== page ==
by Michael Willoughby
The New Zealand Government is establishing an airspace integration trials programme to support the safe testing and development of advanced unmanned aircraft and accelerate their integration into the aviation system, the country’s Research, Science and Innovation Minister Megan Woods announced Friday.
The New Zealand Government will work with leading, innovative aviation industry partners to test and demonstrate the use of unmanned aircraft for passenger transport, cargo delivery, agricultural services and hazard management.
This builds on the potential for innovation under New Zealand’s current civil aviation rules and advances the Government’s vision for a thriving, innovative and safe aviation system.
“The Government is committed to supporting the growth of an innovative unmanned aircraft sector in New Zealand. We’re creating opportunities to test and develop these emerging technologies to help make this happen,” Woods said.
MBIE is engaging with Zephyr Airworks as the first industry partner in the programme to define the scope of a passenger-transport focussed trial. Zephyr has been testing and developing ‘Cora’ – their self-flying, electric, vertical take-off and landing aircraft in New Zealand since 2017, after more than nine years of development in the United States.
To support the programme, 2.1m NZ dollars (1.3m US dollars) has been reprioritised from Vote Science and Innovation to the Civil Aviation Authority to build capability, including the employment of more technical experts, and 900,000 NZ dollars (566,000 US dollars) to the Ministry of Transport to support policy development related to regulatory settings.
In another step to support the modernisation of New Zealand’s aviation system, the Government will also reimburse aircraft owners for a portion of the cost of installing ADS-B transponders. The ADS-B Transponder Grant will be available to approximately 4,000 general aviation operators in New Zealand.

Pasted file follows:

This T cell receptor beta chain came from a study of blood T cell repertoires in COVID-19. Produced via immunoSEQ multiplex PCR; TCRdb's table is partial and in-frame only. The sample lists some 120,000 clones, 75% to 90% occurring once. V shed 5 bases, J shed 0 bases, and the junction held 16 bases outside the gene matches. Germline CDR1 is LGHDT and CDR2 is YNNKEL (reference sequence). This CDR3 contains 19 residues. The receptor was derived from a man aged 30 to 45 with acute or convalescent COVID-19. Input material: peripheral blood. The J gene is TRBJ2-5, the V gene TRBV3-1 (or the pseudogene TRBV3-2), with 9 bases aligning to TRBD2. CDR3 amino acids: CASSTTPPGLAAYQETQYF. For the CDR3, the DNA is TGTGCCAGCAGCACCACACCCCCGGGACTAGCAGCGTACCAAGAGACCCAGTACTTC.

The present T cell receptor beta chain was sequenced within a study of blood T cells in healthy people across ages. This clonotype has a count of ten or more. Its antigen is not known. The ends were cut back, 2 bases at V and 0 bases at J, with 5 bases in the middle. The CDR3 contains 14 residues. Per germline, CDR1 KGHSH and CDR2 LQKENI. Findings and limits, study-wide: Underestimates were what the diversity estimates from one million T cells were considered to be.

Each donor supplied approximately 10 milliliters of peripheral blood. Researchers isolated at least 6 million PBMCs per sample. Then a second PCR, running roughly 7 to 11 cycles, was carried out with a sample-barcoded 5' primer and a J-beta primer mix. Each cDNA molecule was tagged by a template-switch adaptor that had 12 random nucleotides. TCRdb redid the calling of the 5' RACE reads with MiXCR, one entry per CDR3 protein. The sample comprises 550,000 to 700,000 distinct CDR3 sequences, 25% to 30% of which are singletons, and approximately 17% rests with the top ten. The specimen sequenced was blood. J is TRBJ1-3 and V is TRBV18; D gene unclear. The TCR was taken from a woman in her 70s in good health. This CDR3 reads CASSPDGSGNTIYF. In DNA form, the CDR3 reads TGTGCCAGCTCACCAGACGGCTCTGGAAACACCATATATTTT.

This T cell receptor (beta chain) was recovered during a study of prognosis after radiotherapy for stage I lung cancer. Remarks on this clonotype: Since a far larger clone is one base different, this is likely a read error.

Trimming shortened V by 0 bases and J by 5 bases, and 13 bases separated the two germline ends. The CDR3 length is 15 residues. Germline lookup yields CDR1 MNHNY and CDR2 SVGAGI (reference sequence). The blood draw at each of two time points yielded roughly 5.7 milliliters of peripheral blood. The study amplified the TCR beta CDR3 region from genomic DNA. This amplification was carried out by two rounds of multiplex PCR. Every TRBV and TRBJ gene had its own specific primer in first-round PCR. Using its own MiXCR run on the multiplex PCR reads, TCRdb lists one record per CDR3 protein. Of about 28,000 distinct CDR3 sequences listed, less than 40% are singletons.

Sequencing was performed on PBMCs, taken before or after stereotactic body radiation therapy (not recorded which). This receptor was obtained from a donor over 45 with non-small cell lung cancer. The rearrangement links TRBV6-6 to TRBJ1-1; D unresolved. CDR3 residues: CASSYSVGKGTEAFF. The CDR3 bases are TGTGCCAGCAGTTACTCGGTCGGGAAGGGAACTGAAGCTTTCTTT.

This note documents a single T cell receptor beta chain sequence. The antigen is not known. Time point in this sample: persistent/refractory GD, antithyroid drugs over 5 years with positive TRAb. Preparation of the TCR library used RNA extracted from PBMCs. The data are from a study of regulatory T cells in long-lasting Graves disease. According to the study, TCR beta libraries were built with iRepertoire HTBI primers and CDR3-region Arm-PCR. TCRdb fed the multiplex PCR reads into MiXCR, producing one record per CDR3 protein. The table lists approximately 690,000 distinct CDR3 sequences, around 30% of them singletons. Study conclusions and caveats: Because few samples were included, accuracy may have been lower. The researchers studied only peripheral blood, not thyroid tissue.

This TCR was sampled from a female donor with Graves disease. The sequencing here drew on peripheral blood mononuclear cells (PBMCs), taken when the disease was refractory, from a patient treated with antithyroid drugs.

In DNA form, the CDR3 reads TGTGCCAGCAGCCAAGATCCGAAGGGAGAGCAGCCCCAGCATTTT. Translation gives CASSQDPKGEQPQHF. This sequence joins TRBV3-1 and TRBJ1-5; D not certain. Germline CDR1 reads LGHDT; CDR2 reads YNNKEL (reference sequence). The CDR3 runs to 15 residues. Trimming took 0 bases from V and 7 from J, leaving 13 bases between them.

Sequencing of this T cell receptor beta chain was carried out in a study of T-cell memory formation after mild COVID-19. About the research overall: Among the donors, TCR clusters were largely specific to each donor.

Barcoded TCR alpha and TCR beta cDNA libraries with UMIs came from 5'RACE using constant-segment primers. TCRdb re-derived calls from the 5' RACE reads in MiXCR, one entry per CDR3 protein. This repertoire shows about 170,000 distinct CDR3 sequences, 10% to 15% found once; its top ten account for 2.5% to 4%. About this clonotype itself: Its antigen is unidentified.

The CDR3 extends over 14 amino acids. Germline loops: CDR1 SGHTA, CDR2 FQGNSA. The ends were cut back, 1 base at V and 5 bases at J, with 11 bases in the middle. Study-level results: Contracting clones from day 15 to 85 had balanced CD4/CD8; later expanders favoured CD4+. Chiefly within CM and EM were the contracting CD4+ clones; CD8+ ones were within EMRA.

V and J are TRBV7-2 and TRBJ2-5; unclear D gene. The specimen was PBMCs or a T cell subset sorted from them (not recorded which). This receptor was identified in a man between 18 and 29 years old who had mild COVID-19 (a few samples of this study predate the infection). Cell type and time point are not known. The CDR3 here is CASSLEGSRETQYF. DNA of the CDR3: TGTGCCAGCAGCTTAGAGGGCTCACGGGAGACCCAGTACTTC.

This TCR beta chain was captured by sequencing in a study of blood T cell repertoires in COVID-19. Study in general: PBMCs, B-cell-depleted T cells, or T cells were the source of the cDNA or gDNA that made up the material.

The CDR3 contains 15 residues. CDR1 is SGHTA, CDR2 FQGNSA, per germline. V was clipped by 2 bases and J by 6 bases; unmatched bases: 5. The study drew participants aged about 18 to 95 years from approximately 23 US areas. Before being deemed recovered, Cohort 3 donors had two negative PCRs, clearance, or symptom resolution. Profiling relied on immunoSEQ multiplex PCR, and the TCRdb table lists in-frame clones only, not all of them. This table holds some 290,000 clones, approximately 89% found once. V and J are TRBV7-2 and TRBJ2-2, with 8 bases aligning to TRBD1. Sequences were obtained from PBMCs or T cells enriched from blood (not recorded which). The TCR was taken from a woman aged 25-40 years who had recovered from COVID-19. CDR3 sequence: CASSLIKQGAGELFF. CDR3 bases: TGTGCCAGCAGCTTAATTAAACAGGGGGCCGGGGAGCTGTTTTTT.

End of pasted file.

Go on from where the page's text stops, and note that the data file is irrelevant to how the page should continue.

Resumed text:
“ADS-B technology will bring numerous safety benefits to our aviation system, we understand small aircraft operators will face cost obstacles. That’s why this government has decided to provide financial assistance for aircraft owners to fit ADS-B technology,” Woods added..
“These funding decisions support the Government’s vision for a thriving, innovative and safe aviation system, and works towards a future in which unmanned aircraft could be a part of the everyday life of New Zealanders.”
In July, the Government released the paper Taking Flight: an aviation system for the automated age which sets out the vision to integrate small drones and advanced UA into our transport system and develop a thriving, innovative and safe sector. Industry investing in the development, testing and certification of new and unproven advanced UA and adjacent technologies is a key to achieving this vision.
The emerging UA sector is fast-growing and R&D intensive, and the integration of UA into the aviation system has the potential to generate significant economic benefits. A recent benefit study commissioned by MBIE and the Ministry of Transport estimated that the commercial application of UA could generate up to 7.9 billion NZ dollars (around 5bn US dollars) in additional value to the economy over the next 25 years.
- To find out more about MBIE’s Innovative Partnerships Programme, visit https://www.mbie.govt.nz/science-and-technology/science-and-innovation/international-opportunities/new-zealand-r-d/innovative-partnerships/
- To find out more about Zephyr Airworks’ Cora, visit www.cora.aero
For more information